By Erik Skinner
State lawmakers are locked in a constant tug of war between responding to urgent challenges and using limited resources.
As policymakers search for ways to maximize finite funding, children’s dental screenings in schools can be a useful tool to leverage oral disease prevention into efforts to improve timely and cost-effective access to dental services and treatment.
Children’s dental screening laws ensure that schools provide students with oral health screenings from a dental provider. Similar to vision screenings and immunization requirements, children’s dental screenings can provide opportunities for referrals to necessary dental services so children are ready to learn and grow in school.
Of all chronic diseases facing children, early childhood caries, or cavities, are the most prevalent and preventable. Early childhood caries and other oral disease are responsible for lost school days and other outcomes that affect children’s ability to learn.
State legislators, school administrators, state health agencies, dental providers and other oral health stakeholders consider policies related to licensure, workforce, reimbursement, nutrition, dental insurance and school-based health centers that affect oral health access, in addition to school dental screening laws.
Dental screening laws may have a component that provides sealants if the screening indicates sealant application is necessary. Dental screening for young children in school is an opportunity for preventing, diagnosing and treating oral disease and also provides oral health education in a supportive setting.
Fourteen states and the District of Columbia have dental screening laws: California, Georgia, Illinois, Iowa, Kansas, Kentucky, Nebraska, New York, Oregon, Pennsylvania, Rhode Island, South Carolina, Utah and West Virginia—with South Carolina, Utah and West Virginia enacting laws in the last decade.
The scope and provisions of each law vary considerably across states. One important component of these laws is the decision to make the screenings mandatory or voluntary. Mandating compliance can be a delicate issue because the school district then requires the screening in order for the child to attend school. Each state evaluates compulsory or non-compulsory screening in its own way.
Many dental screening programs use the screening procedure as an opportunity to establish a child’s dental home or, in other words, where the child is a regular patient at a practice or clinic.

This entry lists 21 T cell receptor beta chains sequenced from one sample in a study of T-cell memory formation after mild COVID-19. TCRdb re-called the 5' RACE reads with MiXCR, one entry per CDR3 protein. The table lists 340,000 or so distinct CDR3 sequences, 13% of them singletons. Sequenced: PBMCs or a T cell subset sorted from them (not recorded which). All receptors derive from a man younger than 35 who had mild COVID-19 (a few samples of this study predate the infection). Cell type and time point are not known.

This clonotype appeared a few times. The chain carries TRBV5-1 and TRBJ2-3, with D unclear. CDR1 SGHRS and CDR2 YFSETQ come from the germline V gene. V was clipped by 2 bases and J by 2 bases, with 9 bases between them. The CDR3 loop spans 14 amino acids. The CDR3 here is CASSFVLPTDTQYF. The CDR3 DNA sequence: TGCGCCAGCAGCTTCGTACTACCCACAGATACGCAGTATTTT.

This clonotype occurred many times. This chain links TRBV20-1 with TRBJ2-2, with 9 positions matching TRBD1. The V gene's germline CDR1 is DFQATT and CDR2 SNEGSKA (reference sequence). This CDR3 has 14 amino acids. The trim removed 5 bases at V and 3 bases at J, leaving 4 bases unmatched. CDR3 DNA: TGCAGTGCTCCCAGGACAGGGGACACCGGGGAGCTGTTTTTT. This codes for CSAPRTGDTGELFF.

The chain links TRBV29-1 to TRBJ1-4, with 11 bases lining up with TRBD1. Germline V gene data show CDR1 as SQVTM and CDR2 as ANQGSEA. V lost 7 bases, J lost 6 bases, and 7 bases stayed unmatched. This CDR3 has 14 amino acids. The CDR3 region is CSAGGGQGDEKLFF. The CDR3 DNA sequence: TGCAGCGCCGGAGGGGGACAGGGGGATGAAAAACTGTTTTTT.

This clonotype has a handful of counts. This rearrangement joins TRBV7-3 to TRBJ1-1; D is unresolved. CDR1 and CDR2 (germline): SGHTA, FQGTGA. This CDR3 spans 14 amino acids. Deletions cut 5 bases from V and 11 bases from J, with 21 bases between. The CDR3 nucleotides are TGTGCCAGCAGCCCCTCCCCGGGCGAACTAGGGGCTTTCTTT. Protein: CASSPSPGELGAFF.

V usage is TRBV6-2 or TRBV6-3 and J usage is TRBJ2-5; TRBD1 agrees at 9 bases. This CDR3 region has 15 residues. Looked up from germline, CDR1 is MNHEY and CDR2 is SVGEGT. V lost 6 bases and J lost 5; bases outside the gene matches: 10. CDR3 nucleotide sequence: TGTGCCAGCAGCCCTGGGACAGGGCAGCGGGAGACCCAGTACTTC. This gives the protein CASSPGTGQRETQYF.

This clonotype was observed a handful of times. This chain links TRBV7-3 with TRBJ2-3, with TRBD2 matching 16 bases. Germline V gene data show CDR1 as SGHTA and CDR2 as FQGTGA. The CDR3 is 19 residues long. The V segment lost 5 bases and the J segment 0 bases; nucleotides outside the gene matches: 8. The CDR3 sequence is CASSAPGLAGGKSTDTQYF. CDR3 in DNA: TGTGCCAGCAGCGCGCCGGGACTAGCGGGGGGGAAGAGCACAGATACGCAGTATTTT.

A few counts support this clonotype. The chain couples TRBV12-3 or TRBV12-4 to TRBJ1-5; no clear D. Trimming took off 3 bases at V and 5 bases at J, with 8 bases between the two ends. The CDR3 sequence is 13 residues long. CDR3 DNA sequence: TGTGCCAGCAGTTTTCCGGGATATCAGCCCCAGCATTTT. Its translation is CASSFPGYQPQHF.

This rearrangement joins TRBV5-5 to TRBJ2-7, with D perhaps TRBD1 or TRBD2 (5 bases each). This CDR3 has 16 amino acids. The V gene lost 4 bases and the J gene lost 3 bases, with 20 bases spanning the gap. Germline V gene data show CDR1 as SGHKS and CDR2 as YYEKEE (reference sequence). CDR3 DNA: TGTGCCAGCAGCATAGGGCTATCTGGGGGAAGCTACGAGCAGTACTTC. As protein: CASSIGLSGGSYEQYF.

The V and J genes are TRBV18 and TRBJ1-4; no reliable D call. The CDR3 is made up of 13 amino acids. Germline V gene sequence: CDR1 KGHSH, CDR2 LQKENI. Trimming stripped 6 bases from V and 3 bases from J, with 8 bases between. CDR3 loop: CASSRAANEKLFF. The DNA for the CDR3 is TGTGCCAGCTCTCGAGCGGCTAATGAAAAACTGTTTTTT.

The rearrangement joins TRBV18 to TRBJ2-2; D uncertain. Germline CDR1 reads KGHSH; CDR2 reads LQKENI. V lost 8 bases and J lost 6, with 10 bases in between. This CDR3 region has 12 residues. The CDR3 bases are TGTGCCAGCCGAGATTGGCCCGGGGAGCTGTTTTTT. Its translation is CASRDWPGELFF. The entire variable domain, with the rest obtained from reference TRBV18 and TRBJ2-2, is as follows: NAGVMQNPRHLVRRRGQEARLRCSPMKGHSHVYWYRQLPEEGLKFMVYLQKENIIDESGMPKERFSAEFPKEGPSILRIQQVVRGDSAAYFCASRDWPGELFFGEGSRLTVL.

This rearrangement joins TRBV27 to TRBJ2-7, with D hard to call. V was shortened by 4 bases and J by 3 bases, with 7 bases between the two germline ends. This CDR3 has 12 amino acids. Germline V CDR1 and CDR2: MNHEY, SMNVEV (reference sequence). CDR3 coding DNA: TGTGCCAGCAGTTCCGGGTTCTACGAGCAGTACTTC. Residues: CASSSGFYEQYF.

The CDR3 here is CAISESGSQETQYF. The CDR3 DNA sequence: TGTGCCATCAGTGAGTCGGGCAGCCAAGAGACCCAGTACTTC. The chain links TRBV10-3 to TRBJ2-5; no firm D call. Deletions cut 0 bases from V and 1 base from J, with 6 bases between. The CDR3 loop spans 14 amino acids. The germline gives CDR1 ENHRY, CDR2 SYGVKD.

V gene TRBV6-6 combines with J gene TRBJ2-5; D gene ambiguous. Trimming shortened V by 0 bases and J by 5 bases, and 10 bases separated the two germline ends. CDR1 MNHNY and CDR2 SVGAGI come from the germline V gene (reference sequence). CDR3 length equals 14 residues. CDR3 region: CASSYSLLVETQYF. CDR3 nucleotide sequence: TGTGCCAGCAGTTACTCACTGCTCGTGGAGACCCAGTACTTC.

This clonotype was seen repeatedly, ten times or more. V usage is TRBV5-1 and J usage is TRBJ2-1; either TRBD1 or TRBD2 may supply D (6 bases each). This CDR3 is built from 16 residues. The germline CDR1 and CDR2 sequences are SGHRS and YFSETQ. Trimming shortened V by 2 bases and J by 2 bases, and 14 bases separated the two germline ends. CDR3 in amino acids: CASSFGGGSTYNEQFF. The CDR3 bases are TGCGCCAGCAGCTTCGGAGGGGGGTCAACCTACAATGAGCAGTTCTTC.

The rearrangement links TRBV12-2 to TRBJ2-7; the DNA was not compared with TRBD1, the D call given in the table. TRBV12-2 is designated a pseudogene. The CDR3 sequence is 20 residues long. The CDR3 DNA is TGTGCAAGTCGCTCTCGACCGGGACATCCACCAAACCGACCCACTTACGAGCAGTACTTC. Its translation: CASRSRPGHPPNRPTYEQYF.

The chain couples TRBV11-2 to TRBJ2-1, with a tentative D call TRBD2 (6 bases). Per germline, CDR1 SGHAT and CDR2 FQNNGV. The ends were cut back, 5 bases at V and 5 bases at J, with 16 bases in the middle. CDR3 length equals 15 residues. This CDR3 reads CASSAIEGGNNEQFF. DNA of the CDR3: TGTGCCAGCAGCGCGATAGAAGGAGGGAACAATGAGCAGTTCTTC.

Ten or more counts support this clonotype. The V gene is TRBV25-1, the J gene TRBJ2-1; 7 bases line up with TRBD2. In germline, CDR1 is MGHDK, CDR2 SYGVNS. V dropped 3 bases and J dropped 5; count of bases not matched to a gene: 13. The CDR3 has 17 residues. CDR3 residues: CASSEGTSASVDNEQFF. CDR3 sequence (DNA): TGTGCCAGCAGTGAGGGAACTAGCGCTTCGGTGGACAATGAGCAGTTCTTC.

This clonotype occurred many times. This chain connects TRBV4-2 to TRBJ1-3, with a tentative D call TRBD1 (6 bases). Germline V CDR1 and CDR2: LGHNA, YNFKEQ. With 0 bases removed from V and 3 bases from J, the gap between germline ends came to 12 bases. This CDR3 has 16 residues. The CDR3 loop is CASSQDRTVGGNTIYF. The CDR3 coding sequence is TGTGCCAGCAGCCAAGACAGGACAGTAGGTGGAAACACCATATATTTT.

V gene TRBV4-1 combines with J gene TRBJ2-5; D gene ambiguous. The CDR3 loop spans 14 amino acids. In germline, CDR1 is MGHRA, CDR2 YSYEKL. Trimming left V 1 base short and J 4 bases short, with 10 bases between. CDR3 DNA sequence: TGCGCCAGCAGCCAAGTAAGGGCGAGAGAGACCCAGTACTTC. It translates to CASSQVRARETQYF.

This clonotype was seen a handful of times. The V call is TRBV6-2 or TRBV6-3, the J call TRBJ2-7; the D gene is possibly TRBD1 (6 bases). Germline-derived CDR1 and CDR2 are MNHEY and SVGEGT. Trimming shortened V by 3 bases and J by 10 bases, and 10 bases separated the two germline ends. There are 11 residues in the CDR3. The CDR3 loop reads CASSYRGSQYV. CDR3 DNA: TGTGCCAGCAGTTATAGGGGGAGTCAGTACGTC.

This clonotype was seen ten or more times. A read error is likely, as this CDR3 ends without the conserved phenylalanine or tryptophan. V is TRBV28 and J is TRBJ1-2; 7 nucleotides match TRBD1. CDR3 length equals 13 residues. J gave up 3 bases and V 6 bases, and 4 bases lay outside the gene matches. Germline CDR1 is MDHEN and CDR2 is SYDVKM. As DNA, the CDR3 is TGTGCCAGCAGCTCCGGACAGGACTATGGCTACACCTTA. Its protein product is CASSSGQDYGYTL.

Evaluation of state dental screening laws points to mixed results in the laws’ ability to establish a dental home when screenings indicate referral to treatment is necessary. Screening laws do not, however, inherently provide a mechanism for connecting children with the appropriate care. While dental screening in schools does not guarantee better health outcomes, these screenings can reinforce good oral hygiene and link students with unmet oral health needs to providers, services or a more detailed assessment.
Children’s dental screening programs can also start outside the legislature. For example, Iowa’s Department of Public Health partnered with the Iowa Bureau of Oral and Health Delivery Systems to conduct an “open-mouth survey” of third graders in 72 Iowa public schools. The state dental director coordinated with the elementary schools to develop data on the oral health of Iowa’s children.
Another purpose was to evaluate the extent to which Iowa’s I-Smiles program was successful in administering dental sealants and securing a payment source for dental care. State lawmakers can identify similar screening and survey infrastructure and programs in their own state by speaking with their state dental director or boards of dentistry or dental hygiene.
Other state departments of health produce more general data that can guide lawmakers considering dental screening laws. Oral health experts and epidemiologists in Vermont’s Department of Health partnered with the Association of State and Territorial Dental Directors (ASTDD) to produce the report Keep Smiling Vermont: The Oral Health of Vermont's Children.
Interestingly, researchers used screenings to gather the data and screening was a theme throughout the report’s recommendations section to improve children’s oral health.
While states create, administer and collect data on their dental screening programs in many different ways, school dental screening programs provide a touchpoint for states as they work to prevent oral disease and connect children in need of services with the appropriate providers or resources.
Erik Skinner is a policy associate in NCSL's Health Program.